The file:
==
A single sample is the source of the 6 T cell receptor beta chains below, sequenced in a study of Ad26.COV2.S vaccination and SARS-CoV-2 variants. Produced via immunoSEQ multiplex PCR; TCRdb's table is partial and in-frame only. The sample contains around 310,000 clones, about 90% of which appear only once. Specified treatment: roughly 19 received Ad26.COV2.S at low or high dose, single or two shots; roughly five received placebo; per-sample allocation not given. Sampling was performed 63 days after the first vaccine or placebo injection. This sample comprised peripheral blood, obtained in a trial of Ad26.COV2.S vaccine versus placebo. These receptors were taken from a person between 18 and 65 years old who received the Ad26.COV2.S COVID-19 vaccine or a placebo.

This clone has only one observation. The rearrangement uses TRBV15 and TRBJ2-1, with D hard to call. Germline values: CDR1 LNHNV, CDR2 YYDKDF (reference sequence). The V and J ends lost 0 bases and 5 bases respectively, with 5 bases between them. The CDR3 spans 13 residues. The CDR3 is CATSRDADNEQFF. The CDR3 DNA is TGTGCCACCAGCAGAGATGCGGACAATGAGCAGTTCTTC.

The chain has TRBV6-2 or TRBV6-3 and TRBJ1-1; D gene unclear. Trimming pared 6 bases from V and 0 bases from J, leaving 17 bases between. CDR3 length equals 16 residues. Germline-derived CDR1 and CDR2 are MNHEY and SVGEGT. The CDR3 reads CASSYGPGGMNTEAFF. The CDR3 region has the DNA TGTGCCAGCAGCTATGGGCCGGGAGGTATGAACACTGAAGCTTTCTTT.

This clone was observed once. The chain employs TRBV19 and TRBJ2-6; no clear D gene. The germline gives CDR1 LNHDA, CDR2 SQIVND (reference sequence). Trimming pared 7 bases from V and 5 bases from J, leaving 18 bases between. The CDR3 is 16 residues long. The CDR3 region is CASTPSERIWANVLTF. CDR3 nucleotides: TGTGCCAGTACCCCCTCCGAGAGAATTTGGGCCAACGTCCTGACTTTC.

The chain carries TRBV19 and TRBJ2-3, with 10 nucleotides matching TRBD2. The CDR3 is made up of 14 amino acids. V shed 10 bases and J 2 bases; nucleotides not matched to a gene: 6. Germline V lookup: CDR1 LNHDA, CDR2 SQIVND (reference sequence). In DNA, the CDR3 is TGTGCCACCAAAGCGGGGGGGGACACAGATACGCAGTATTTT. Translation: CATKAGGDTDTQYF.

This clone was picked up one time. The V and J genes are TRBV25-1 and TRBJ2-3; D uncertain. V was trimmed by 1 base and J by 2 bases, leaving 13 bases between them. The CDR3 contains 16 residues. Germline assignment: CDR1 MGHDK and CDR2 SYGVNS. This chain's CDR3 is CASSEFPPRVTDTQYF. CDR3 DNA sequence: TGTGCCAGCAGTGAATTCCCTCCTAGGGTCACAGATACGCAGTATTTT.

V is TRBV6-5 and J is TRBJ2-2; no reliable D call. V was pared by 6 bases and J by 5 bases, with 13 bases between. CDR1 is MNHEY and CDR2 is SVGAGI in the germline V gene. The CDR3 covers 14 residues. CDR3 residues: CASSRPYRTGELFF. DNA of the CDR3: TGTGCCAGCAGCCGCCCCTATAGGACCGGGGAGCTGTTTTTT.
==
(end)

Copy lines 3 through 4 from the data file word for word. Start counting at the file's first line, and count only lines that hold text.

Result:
The chain has TRBV6-2 or TRBV6-3 and TRBJ1-1; D gene unclear. Trimming pared 6 bases from V and 0 bases from J, leaving 17 bases between. CDR3 length equals 16 residues. Germline-derived CDR1 and CDR2 are MNHEY and SVGEGT. The CDR3 reads CASSYGPGGMNTEAFF. The CDR3 region has the DNA TGTGCCAGCAGCTATGGGCCGGGAGGTATGAACACTGAAGCTTTCTTT.

This clone was observed once. The chain employs TRBV19 and TRBJ2-6; no clear D gene. The germline gives CDR1 LNHDA, CDR2 SQIVND (reference sequence). Trimming pared 7 bases from V and 5 bases from J, leaving 18 bases between. The CDR3 is 16 residues long. The CDR3 region is CASTPSERIWANVLTF. CDR3 nucleotides: TGTGCCAGTACCCCCTCCGAGAGAATTTGGGCCAACGTCCTGACTTTC.